A Baker’s Dozen of British Cookbooks for the Christmas Season – Book #5

Sometimes you’ll hear someone quip, “Don’t behave as if you live in a cave,” a snarky way of saying how out of touch a person can be, perhaps a wee bit wild and savage. A tad ill-mannered, too. Of course, you don’t live in a cave (do you?). But in the case of British food writer Jane Grigson, she actually did live in a cave, in Trôo, France, where she discovered the joy of cooking and wrote her famed book on charcuterie. Not ill-mannered at all! And, to boot, she also became an advocate for local foods, long before it became à la mode.

And so I now give you book #5.

1971

5. Good Things, by Jane Grigson (1971): Jane Grigson’s introduction to Good Things reveals that truth of the old adage from Ecclesiastes 1:9 – “And there is nothing new under the sun.” Here she is, in 1971, writing of English food in relation to the antipollution movement, “small and medium-sized farms” producing better food, and “country run restaurants specializing in locally produced food.”

No surprise, then, that eminent British writer Nigel Slater, who currently occupies Ms. Grigson’s former position at the Observer, salutes her as a pioneering revolutionary of the local foods movement.  Mr. Slater considers Ms. Grigson’s Good Things to be her best book.

It’s one of her better books, yes.

Championed by none other than E.D. herself, Ms. Grigson made a huge, if now unacknowledged, contribution to global food writing, not just British. Her daughter, Sophie Grigson, is carrying on that legacy in her own right.

Ms. Grigson wrote articles on cooking for the Observer Colour magazine and Good Things is a compilation of those articles, with their accompanying recipes, more than 250 of them. Four major sections offer short chapters focusing on specific ingredients: Kippers and Other Cured Fish, Snails, Carrots, Parsley, Spinach, Apple and Quince, Prunes, Walnuts, etc. Like Florence White, Ms. Grigson includes many recipes taken from myriad historical sources, as you’ll see in the scrumptious chapter, “Salting Meat,” where she mentions Lady Llanover’s 1867 tome, Good Cookery and a rather simple recipe for salt duck, with two ingredients. You guessed it: 1 duck and 1/4 pound of kosher salt.

Yet Jane Grigson imbued Good Things with a goal other than just recipes:

This is not a manual of cookery, but a book about enjoying food. Few of the recipes in it will contribute much to the repertoire of those who like to produce dinner for 6 in 30 minutes flat. I think food, its quality, its origins, its preparation, is something to be studied and thought about in the same way as any other aspect of human existence. (p. ix)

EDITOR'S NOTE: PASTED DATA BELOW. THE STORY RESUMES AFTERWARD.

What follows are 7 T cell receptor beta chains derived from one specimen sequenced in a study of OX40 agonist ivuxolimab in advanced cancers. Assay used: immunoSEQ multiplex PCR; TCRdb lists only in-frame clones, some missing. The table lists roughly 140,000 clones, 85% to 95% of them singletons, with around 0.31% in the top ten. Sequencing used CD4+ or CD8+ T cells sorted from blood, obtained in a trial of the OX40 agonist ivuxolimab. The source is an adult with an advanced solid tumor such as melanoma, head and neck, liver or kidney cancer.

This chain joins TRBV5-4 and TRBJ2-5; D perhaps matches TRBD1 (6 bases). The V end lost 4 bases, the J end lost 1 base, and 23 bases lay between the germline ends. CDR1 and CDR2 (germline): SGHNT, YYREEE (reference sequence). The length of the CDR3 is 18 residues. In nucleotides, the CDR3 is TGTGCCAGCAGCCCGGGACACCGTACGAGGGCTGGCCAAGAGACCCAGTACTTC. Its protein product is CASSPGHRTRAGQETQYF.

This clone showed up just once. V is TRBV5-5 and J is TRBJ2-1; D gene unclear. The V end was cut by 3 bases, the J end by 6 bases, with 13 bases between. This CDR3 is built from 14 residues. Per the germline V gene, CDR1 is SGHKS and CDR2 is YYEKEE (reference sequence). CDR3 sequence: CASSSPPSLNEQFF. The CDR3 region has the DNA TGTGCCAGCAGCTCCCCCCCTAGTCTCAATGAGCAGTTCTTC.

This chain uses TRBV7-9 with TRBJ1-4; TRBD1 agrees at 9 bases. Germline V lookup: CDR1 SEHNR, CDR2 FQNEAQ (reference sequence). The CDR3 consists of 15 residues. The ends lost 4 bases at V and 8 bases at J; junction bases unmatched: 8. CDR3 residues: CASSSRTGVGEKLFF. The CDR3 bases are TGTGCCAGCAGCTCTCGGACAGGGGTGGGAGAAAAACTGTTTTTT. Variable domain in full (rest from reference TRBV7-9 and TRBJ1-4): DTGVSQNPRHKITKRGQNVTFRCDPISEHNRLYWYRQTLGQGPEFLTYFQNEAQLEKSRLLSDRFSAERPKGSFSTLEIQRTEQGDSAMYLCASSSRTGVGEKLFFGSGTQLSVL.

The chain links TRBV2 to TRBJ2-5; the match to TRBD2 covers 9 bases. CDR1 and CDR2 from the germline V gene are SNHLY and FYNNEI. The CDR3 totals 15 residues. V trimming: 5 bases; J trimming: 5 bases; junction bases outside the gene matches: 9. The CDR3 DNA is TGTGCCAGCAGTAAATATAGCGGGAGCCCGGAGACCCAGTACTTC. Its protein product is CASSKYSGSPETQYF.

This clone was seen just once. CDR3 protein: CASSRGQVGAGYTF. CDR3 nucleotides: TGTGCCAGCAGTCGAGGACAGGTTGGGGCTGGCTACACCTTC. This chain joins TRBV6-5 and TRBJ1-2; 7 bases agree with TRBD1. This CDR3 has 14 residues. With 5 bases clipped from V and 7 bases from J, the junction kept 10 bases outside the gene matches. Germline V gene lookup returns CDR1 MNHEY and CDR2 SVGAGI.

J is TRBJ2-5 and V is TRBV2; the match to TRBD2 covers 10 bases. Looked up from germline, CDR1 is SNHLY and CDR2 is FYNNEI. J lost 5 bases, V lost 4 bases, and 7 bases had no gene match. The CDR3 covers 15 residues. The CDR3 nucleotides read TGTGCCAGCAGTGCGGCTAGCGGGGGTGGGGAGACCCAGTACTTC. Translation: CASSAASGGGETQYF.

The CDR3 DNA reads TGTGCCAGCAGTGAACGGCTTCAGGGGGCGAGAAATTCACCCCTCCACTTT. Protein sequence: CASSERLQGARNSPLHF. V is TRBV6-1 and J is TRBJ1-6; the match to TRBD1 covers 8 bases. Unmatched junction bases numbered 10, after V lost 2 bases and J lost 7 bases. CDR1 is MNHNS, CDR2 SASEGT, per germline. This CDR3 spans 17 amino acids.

The many brief and well-written commentaries about the recipes add a great deal to the reader’s enjoyment of this book, and the food. The emphasis is usually on British food, although she does include five recipes for French cakes …  and numerous other recipes not usually associated with Britain, tasty but not out of place among the meat pies, the kippers and the quinces. Little known today, especially among younger readers and cooks and chefs, Ms. Grigson’s work deserves another look, I think. She wrote books about mushrooms, charcuterie, vegetables, fruit, and English food. And like E.D., she lived a rather unconventional life, once she met the prolific poet and writer Geoffery Grigson, including that stint in the troglodyte cave they bought with a small inheritance of Ms. Grigson’s.

Jane Grigson’s insightful and authoritative comments open up a world that is imbued with tastes influenced by other climes, other cultures, a state of affairs not unusual in a place where throughout their history people have avidly welcomed spices and all manner of different culinary goods.

Book #5 is one of Ms. Grigson’s most readable books. It’s also a trial run for her highly popular future books, Jane Grigson’s Fruit Book (1983) and Jane Grigson’s Vegetable Book (1978), both of which still offer invaluable information. Both illustrate the fact that British cooking for centuries has focused on fresh, wholesome food, locally grown, a philosophy transferred across the Atlantic to the gardens and fields of the New World, particularly the American South. Recall all the publications and seed catalogues that emerged from the excitement generated by scientific discoveries in the 18th and 19th centuries, particularly in the American South with its long growing season.